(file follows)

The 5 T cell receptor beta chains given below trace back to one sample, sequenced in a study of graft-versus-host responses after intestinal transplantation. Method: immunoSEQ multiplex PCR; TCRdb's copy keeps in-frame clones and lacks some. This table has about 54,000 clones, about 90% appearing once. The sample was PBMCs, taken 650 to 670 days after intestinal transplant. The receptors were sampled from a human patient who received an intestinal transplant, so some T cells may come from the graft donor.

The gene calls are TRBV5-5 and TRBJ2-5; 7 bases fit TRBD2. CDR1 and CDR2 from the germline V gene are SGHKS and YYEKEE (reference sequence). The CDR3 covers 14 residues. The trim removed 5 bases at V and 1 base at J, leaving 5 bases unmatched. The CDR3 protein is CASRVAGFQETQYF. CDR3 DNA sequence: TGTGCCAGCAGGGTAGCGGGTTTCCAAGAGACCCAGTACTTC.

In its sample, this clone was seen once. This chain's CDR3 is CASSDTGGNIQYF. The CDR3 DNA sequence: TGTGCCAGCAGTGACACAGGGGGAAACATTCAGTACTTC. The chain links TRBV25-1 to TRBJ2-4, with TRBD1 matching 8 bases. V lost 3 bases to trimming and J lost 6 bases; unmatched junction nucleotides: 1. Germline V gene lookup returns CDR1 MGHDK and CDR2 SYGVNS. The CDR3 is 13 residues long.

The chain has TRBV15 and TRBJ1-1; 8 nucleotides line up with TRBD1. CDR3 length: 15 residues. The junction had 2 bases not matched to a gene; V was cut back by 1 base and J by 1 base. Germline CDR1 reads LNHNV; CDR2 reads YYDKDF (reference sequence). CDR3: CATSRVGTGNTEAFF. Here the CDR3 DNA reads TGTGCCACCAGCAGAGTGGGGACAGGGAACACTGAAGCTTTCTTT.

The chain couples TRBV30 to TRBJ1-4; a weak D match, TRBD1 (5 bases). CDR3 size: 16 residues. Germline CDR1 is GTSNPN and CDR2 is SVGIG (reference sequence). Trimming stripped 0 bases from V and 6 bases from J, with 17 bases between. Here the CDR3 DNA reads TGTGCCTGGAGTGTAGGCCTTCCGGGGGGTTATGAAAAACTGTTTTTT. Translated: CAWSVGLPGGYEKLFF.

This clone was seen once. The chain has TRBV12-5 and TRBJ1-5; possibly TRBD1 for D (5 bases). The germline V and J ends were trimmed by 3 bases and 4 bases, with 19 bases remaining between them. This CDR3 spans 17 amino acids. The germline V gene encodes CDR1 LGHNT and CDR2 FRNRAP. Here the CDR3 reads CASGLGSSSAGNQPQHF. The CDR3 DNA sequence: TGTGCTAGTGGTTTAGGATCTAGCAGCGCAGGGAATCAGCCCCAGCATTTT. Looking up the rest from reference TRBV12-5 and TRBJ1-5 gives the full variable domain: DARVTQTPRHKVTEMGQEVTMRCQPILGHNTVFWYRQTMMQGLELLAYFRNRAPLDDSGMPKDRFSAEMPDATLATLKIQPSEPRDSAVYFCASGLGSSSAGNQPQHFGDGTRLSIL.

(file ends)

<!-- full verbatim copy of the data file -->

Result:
The 5 T cell receptor beta chains given below trace back to one sample, sequenced in a study of graft-versus-host responses after intestinal transplantation. Method: immunoSEQ multiplex PCR; TCRdb's copy keeps in-frame clones and lacks some. This table has about 54,000 clones, about 90% appearing once. The sample was PBMCs, taken 650 to 670 days after intestinal transplant. The receptors were sampled from a human patient who received an intestinal transplant, so some T cells may come from the graft donor.

The gene calls are TRBV5-5 and TRBJ2-5; 7 bases fit TRBD2. CDR1 and CDR2 from the germline V gene are SGHKS and YYEKEE (reference sequence). The CDR3 covers 14 residues. The trim removed 5 bases at V and 1 base at J, leaving 5 bases unmatched. The CDR3 protein is CASRVAGFQETQYF. CDR3 DNA sequence: TGTGCCAGCAGGGTAGCGGGTTTCCAAGAGACCCAGTACTTC.

In its sample, this clone was seen once. This chain's CDR3 is CASSDTGGNIQYF. The CDR3 DNA sequence: TGTGCCAGCAGTGACACAGGGGGAAACATTCAGTACTTC. The chain links TRBV25-1 to TRBJ2-4, with TRBD1 matching 8 bases. V lost 3 bases to trimming and J lost 6 bases; unmatched junction nucleotides: 1. Germline V gene lookup returns CDR1 MGHDK and CDR2 SYGVNS. The CDR3 is 13 residues long.

The chain has TRBV15 and TRBJ1-1; 8 nucleotides line up with TRBD1. CDR3 length: 15 residues. The junction had 2 bases not matched to a gene; V was cut back by 1 base and J by 1 base. Germline CDR1 reads LNHNV; CDR2 reads YYDKDF (reference sequence). CDR3: CATSRVGTGNTEAFF. Here the CDR3 DNA reads TGTGCCACCAGCAGAGTGGGGACAGGGAACACTGAAGCTTTCTTT.

The chain couples TRBV30 to TRBJ1-4; a weak D match, TRBD1 (5 bases). CDR3 size: 16 residues. Germline CDR1 is GTSNPN and CDR2 is SVGIG (reference sequence). Trimming stripped 0 bases from V and 6 bases from J, with 17 bases between. Here the CDR3 DNA reads TGTGCCTGGAGTGTAGGCCTTCCGGGGGGTTATGAAAAACTGTTTTTT. Translated: CAWSVGLPGGYEKLFF.

This clone was seen once. The chain has TRBV12-5 and TRBJ1-5; possibly TRBD1 for D (5 bases). The germline V and J ends were trimmed by 3 bases and 4 bases, with 19 bases remaining between them. This CDR3 spans 17 amino acids. The germline V gene encodes CDR1 LGHNT and CDR2 FRNRAP. Here the CDR3 reads CASGLGSSSAGNQPQHF. The CDR3 DNA sequence: TGTGCTAGTGGTTTAGGATCTAGCAGCGCAGGGAATCAGCCCCAGCATTTT. Looking up the rest from reference TRBV12-5 and TRBJ1-5 gives the full variable domain: DARVTQTPRHKVTEMGQEVTMRCQPILGHNTVFWYRQTMMQGLELLAYFRNRAPLDDSGMPKDRFSAEMPDATLATLKIQPSEPRDSAVYFCASGLGSSSAGNQPQHFGDGTRLSIL.